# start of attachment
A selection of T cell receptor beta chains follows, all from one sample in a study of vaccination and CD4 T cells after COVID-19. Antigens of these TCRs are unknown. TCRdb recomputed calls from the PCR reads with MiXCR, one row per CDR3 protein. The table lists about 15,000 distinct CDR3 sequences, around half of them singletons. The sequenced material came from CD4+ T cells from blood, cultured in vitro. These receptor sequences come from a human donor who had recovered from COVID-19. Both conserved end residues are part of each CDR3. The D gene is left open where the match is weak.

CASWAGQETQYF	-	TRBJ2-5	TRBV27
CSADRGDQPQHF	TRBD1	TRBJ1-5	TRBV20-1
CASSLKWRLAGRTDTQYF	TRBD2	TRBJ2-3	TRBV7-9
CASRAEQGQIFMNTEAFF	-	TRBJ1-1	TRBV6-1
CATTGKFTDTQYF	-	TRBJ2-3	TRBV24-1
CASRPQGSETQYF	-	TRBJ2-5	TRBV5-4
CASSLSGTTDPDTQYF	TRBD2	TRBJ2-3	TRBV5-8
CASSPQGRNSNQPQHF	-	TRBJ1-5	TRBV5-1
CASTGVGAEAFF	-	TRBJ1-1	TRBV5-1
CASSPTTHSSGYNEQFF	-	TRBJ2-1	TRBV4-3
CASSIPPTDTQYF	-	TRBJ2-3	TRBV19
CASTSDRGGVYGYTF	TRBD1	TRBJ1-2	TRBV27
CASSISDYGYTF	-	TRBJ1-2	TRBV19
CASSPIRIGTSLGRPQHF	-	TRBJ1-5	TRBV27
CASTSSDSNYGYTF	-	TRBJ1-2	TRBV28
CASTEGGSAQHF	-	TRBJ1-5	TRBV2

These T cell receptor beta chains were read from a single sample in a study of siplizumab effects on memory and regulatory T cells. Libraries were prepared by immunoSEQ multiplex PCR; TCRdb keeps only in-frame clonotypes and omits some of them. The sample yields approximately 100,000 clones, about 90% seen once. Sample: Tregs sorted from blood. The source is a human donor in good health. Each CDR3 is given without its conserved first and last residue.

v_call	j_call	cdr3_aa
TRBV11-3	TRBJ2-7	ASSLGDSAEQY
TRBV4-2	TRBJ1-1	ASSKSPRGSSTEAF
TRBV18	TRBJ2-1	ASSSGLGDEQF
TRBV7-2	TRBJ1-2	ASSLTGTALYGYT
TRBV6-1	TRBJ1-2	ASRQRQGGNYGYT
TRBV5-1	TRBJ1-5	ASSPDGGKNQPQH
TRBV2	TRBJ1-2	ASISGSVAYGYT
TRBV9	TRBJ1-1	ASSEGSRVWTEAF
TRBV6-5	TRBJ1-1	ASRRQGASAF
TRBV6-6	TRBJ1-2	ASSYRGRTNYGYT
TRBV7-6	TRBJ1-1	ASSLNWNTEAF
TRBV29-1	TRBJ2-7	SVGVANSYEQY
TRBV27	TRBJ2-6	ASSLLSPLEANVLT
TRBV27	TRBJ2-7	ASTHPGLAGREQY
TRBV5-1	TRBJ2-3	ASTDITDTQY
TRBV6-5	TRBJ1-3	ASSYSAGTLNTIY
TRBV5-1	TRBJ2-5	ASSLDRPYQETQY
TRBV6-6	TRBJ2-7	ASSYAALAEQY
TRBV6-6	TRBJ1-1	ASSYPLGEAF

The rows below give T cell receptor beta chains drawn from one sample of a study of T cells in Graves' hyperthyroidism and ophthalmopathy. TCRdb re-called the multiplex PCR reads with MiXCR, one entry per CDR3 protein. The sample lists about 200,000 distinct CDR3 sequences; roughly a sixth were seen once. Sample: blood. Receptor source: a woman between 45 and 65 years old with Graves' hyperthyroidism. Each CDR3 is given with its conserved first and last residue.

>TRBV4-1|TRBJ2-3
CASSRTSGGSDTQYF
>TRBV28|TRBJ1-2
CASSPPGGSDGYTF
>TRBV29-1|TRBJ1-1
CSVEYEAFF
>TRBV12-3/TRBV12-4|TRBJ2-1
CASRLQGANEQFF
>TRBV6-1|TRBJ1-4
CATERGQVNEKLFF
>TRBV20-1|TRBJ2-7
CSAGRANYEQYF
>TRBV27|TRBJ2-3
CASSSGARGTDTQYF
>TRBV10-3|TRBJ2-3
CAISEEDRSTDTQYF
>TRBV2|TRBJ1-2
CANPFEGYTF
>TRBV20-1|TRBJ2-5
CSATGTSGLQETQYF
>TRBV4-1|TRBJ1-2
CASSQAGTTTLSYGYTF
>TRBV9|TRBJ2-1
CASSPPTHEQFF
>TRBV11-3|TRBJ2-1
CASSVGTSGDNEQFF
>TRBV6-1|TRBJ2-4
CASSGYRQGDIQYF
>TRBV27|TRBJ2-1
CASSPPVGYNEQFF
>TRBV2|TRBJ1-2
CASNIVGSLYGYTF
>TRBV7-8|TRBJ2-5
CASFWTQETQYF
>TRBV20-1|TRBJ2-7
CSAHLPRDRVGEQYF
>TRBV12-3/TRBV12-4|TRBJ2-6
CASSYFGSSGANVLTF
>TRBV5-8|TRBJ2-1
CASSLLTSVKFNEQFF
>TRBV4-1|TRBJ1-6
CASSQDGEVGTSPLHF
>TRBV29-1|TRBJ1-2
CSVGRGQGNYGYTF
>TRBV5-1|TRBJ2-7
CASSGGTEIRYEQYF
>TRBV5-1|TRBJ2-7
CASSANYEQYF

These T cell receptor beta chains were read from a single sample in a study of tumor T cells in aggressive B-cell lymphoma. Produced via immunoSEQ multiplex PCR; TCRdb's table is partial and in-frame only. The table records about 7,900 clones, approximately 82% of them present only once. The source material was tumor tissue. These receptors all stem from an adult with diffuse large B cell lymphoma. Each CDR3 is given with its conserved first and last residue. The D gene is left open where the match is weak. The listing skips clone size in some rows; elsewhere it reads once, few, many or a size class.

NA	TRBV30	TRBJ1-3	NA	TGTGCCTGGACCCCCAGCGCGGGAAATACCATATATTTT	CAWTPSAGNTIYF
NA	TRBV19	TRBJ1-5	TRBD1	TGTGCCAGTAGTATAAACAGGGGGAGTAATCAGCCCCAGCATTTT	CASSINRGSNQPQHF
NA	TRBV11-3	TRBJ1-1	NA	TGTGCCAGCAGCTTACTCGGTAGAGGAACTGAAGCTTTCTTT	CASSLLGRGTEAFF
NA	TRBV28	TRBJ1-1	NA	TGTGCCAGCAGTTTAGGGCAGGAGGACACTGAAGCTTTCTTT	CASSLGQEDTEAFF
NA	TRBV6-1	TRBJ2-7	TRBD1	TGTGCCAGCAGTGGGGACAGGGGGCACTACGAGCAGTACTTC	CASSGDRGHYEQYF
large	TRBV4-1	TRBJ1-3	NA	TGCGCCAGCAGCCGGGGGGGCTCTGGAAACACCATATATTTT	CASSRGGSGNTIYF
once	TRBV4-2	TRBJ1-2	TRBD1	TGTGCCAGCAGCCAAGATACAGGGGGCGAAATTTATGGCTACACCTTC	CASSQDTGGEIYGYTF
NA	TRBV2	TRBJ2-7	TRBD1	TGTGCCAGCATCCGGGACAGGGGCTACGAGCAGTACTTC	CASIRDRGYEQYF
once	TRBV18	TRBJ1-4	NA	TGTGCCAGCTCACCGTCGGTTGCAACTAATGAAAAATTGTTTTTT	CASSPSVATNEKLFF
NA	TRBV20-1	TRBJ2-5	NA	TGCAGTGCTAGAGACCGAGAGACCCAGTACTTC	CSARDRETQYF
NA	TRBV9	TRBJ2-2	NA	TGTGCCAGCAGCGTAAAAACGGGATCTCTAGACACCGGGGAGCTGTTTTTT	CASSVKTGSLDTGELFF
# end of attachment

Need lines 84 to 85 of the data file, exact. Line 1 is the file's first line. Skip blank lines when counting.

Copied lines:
>TRBV5-1|TRBJ2-7
CASSGGTEIRYEQYF